Public Health? Don’t Drink the Kool-Aid

ABA Close UpDe do do do, de da da da. Entering the Brooklyn subway on a sunny day. But what’s this? A public health message? Move in closer….img_1921

Okay, I see. Big Soda is paying the MTA to endear us to their products, disguised of healthful advice. This ad is sponsored by the group that represents Coke, Pepsi and Dr. Pepper. (I miss Mayor Bloomberg.)
Public Health Indeed!

That was fours days ago. Then. today I woke up to this article in the New York Times: Coke and Pepsi Give Millions to Public Health, Then Lobby Against it. Ah, the public health part.

But these articles, also ripped from today’s headlines, put another spin on “public health”:

The Academy of Nutrition and Dietetics (“The Academy”), the professional organization of registered dietitians in which I once held leadership positions, accepts (a lot of) sponsorship from Big Food. That’s why I am no longer a member. They have sullied my name and so they must be renounced. My dietitian friends will tell you, the phrase “The Academy” always evokes the response, “I hate them.”

Personally, I favor a soda tax (and everything else that can be done to reform our sick brand Capitalism.) I neither drink soda nor eat processed food. (Bread is about as processed as it gets.) I’ve written about why I favor a soda tax in the blog posts listed below.

Your thoughts: How can we stop this?

Serves 3 Over Ice – NICE!

There are some things we would rather forget and I’ll bet Coke would like to forget this.This picture was taken from a poster at the New World of Coca-Cola Museum in Atlanta. Judging by the outfit and decor, it is nearly 60 years old. It was included in a recent presentation by the New York City Department of Health in support of Mayor Bloomberg’s “Maximum Size for Sugary Drinks: Proposed Amendment of Article 81.”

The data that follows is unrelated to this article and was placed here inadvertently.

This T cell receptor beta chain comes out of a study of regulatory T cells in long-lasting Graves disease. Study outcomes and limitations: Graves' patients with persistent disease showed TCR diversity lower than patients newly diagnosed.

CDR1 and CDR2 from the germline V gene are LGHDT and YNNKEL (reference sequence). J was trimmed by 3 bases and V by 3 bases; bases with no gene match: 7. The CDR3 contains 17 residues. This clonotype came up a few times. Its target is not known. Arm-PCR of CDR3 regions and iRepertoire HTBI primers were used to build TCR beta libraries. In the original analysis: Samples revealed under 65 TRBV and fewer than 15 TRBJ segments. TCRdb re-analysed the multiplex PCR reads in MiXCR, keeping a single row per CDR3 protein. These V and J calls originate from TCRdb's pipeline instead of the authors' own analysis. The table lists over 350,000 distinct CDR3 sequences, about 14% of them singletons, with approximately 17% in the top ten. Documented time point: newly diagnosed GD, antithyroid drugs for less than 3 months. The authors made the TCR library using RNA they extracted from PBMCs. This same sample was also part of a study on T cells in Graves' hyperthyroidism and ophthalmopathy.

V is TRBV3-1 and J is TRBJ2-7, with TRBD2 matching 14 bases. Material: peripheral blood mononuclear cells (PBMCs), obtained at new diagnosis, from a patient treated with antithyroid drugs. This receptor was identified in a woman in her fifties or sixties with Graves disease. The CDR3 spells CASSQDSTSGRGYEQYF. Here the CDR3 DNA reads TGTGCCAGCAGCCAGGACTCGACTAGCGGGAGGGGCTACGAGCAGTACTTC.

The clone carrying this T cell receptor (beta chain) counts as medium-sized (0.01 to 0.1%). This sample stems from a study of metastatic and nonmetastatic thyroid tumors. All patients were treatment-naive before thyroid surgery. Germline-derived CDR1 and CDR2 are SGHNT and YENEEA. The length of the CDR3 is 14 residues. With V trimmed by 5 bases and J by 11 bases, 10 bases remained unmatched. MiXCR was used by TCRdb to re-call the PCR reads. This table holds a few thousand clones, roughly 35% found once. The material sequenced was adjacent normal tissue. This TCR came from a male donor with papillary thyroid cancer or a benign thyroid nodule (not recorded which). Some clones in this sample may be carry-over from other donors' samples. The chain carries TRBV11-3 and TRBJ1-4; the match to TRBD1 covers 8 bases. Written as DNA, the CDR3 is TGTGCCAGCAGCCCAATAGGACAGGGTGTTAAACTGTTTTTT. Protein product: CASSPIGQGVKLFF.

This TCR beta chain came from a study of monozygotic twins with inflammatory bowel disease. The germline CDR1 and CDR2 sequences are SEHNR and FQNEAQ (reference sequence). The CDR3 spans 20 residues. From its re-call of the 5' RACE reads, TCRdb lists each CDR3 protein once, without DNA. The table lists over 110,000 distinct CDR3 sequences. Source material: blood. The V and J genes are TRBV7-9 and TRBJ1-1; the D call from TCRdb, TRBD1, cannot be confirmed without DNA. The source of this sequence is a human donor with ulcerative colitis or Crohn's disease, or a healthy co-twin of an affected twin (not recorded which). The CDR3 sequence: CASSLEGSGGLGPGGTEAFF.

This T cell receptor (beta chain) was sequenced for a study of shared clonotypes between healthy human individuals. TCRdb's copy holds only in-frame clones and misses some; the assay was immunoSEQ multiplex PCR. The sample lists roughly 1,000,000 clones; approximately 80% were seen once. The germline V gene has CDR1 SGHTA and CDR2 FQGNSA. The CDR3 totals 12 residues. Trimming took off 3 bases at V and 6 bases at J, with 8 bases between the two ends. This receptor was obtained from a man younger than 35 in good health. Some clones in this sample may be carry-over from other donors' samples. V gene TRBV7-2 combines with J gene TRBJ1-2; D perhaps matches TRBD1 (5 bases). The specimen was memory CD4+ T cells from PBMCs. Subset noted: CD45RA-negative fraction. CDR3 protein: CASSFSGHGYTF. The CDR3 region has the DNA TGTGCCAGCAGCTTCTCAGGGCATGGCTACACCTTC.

Mike Bloomberg wants to ban the sale at restaurants, food carts, movie theaters, and concession stands at sports arenas of any cup or bottle of sweetened drink larger than 16 ounces. Bloomberg says the proposed ban is a way to fight obesity in New York City, but opponents say that soda is unfairly singled-out as the cause of a multidimensional problem. In fact, the premise that soda causes obesity is unproven. The most that can be said comes from the CDC: “Sugar drinks have been linked to poor diet quality, weight gain, obesity, and, in adults, type 2 diabetes. U.S. dietary guidelines issued in 2010 recommend limiting the consumption of foods and beverages with added sugars.” Save them for a special occasion.

Many people dislike Mayor Bloomberg’s healthier-than-thou arrogance, but I like his attention-getting style. But whether you are for or against the mayor’s proposal, the poster shows that even Coke agreed a “big” 16-ounce soda is enough for three people. His proposal is simply a handy reminder that today’s food portions are out of control. Presently in NYC, you can’t even buy a soda that is smaller than 16 ounces — not even on the kid’s menu; 16 ounces is usually the “small” size, while 32 to 64 ounces is the “large.” Studies show that when people are given larger portions, they simply eat more without realizing it. It is especially true when it comes to beverages. This quote from Michelle Obama’s address to the National Restaurant Association Meeting in 2012 is a good one. She said, “…no matter what you do, it’s important, truly important, to keep portion sizes in check, because we all know that the size of a meal is just as important as the ingredients it’s made of.” And so, next time you see a 16-ounce soda, remember that it “serves 3 over ice – nice!” Coca-Cola said so in writing. Ouch.

Your thoughts: Where do you stand on the 16-ounce sweetened drink limit?